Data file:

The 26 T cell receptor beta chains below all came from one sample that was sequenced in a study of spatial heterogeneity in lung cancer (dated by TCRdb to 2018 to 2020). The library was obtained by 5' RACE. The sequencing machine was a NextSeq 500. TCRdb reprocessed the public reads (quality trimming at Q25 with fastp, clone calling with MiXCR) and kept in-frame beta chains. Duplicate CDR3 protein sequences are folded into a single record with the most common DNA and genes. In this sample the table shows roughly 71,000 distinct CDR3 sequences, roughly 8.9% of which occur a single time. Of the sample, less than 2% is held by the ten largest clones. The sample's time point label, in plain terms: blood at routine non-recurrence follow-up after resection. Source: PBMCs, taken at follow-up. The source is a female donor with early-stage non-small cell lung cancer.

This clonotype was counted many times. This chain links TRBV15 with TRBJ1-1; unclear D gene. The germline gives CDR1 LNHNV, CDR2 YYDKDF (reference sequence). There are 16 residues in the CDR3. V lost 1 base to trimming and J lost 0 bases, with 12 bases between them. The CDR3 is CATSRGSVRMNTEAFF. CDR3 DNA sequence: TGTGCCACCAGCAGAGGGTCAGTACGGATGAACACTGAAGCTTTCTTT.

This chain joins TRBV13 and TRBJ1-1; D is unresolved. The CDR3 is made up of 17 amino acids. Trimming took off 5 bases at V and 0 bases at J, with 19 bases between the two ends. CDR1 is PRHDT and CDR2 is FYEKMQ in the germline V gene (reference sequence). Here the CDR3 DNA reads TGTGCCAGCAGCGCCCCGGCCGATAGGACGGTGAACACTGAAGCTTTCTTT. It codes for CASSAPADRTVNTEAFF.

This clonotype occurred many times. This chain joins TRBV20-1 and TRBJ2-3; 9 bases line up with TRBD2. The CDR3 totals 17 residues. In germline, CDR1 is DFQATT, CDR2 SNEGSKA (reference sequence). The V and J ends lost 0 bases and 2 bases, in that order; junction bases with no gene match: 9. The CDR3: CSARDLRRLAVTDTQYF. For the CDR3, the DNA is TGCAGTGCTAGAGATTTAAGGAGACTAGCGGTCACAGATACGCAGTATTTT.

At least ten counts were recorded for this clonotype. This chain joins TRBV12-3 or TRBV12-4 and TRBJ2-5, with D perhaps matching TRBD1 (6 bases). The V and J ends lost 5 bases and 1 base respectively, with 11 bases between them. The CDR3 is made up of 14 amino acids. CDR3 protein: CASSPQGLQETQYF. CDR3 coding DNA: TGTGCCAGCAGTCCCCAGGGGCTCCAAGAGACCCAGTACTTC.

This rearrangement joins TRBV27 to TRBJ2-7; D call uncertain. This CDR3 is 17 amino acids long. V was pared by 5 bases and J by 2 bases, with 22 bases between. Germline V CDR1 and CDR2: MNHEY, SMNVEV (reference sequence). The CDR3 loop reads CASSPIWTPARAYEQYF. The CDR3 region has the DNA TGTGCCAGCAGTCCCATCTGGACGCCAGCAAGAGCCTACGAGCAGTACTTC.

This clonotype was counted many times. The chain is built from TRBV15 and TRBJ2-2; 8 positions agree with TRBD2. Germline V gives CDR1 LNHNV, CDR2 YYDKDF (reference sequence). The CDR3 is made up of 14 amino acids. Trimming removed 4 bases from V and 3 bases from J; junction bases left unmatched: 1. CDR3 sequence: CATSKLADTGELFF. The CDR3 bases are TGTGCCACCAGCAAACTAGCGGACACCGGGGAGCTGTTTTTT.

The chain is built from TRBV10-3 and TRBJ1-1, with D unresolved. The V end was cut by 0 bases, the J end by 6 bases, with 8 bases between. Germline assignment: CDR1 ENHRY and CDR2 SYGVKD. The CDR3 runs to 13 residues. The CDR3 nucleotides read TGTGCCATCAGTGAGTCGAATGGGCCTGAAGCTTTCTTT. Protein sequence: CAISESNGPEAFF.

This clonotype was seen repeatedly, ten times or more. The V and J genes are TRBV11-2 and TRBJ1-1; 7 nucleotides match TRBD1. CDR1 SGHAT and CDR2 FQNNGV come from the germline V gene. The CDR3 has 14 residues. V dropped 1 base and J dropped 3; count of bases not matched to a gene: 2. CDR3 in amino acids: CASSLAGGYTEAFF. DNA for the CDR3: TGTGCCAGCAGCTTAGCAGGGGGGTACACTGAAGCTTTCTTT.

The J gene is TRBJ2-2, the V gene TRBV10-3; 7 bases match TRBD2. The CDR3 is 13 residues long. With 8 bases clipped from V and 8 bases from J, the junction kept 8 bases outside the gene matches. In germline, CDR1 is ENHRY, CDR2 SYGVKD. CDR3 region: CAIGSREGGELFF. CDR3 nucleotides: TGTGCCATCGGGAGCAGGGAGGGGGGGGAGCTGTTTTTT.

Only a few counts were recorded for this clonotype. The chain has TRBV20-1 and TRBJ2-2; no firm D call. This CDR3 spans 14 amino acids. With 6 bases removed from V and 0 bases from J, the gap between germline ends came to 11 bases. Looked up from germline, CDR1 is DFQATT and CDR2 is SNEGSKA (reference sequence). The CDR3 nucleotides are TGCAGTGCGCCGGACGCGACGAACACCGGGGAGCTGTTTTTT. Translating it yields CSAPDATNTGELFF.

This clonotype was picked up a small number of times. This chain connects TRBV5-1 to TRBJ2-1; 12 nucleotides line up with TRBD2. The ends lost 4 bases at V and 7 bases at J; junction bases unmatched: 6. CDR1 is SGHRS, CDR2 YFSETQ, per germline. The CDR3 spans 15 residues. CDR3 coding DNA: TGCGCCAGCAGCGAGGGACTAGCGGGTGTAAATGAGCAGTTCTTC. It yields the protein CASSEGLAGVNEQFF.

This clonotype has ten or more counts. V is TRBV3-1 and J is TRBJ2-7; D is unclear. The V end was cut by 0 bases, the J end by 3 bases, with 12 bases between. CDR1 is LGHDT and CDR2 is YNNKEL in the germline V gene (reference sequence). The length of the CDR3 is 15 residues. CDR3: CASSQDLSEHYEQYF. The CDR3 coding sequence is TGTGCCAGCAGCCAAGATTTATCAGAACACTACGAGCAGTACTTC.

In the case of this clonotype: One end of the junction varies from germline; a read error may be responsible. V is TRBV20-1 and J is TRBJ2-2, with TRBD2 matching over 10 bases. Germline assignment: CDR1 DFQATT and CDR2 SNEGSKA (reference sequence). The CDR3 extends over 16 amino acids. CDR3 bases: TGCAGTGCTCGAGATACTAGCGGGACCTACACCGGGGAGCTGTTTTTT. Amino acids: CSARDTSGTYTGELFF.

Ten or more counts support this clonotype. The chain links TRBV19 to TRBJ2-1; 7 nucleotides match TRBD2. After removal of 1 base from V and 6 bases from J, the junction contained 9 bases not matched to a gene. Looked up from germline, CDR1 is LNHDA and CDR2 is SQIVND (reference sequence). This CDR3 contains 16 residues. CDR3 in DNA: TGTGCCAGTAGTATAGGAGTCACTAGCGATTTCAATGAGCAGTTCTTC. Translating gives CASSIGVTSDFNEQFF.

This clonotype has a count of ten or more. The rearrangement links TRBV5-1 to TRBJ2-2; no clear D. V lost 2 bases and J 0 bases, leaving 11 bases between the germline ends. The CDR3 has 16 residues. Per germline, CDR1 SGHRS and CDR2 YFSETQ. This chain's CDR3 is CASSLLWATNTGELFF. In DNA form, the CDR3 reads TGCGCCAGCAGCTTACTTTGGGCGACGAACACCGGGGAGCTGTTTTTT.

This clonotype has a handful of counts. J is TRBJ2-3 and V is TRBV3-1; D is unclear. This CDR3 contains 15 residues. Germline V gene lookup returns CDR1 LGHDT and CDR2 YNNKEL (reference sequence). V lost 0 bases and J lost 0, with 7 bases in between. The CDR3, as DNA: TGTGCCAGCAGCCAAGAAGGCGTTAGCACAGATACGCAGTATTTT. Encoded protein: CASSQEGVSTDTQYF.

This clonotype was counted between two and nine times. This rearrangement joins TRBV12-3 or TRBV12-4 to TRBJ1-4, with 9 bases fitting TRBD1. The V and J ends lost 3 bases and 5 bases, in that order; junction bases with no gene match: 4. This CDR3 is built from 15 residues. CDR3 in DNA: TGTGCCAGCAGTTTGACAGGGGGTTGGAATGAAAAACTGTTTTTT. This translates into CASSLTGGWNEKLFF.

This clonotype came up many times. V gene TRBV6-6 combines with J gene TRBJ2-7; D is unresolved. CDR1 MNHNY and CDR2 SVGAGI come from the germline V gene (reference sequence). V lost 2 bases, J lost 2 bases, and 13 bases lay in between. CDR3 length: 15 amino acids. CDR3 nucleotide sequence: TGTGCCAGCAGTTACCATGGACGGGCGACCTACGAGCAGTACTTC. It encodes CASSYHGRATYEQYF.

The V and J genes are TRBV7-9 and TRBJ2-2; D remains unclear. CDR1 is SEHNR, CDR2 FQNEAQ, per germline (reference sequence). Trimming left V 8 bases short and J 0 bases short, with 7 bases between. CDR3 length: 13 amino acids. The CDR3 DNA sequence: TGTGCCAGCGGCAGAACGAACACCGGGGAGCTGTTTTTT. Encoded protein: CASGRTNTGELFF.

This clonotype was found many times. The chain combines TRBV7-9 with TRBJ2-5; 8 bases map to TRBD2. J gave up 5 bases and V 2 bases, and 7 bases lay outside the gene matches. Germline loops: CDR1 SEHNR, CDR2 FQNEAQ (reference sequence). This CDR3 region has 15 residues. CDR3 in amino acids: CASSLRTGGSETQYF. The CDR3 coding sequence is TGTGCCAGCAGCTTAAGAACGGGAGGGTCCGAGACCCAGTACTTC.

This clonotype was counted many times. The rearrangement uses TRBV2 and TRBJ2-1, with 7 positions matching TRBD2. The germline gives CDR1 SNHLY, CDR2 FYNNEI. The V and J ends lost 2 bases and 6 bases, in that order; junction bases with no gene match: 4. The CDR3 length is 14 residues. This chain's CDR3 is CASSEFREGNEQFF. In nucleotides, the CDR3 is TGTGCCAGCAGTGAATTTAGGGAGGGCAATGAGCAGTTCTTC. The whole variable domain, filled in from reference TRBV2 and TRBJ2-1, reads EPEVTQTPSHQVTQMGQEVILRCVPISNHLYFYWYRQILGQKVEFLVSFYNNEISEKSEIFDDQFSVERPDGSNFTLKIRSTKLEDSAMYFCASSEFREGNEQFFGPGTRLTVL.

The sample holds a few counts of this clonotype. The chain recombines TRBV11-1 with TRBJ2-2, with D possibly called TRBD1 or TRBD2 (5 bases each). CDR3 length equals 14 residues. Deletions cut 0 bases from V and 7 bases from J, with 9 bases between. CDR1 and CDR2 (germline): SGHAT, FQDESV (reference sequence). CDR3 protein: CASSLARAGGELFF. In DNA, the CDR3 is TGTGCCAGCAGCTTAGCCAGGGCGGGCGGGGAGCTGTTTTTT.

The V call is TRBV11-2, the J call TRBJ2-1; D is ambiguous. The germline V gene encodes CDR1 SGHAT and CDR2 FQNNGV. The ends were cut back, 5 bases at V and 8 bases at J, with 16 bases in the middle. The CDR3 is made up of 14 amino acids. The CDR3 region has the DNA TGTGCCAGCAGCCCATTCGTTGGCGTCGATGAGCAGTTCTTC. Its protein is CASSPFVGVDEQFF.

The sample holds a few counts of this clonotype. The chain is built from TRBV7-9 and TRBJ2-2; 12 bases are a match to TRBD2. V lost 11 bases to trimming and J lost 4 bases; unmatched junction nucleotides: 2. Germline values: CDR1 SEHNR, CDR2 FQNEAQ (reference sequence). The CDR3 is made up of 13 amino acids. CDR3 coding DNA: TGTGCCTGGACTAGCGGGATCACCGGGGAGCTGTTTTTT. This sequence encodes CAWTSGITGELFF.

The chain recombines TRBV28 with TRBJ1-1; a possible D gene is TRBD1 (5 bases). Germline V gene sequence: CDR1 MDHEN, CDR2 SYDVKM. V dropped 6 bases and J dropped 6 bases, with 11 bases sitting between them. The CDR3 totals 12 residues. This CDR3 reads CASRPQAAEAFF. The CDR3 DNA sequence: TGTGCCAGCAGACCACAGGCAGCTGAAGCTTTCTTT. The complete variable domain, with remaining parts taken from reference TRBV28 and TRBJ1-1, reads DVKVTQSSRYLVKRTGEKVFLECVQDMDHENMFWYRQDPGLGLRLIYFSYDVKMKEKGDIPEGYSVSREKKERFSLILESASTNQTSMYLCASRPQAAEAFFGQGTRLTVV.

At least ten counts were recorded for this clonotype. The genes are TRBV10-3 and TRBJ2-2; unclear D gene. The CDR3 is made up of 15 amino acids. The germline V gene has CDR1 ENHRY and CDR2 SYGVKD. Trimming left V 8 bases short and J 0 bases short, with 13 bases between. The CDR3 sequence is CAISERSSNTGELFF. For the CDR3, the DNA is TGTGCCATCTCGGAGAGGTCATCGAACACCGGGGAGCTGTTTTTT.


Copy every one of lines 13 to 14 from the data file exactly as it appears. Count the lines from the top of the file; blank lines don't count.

This clonotype has ten or more counts. V is TRBV3-1 and J is TRBJ2-7; D is unclear. The V end was cut by 0 bases, the J end by 3 bases, with 12 bases between. CDR1 is LGHDT and CDR2 is YNNKEL in the germline V gene (reference sequence). The length of the CDR3 is 15 residues. CDR3: CASSQDLSEHYEQYF. The CDR3 coding sequence is TGTGCCAGCAGCCAAGATTTATCAGAACACTACGAGCAGTACTTC.

In the case of this clonotype: One end of the junction varies from germline; a read error may be responsible. V is TRBV20-1 and J is TRBJ2-2, with TRBD2 matching over 10 bases. Germline assignment: CDR1 DFQATT and CDR2 SNEGSKA (reference sequence). The CDR3 extends over 16 amino acids. CDR3 bases: TGCAGTGCTCGAGATACTAGCGGGACCTACACCGGGGAGCTGTTTTTT. Amino acids: CSARDTSGTYTGELFF.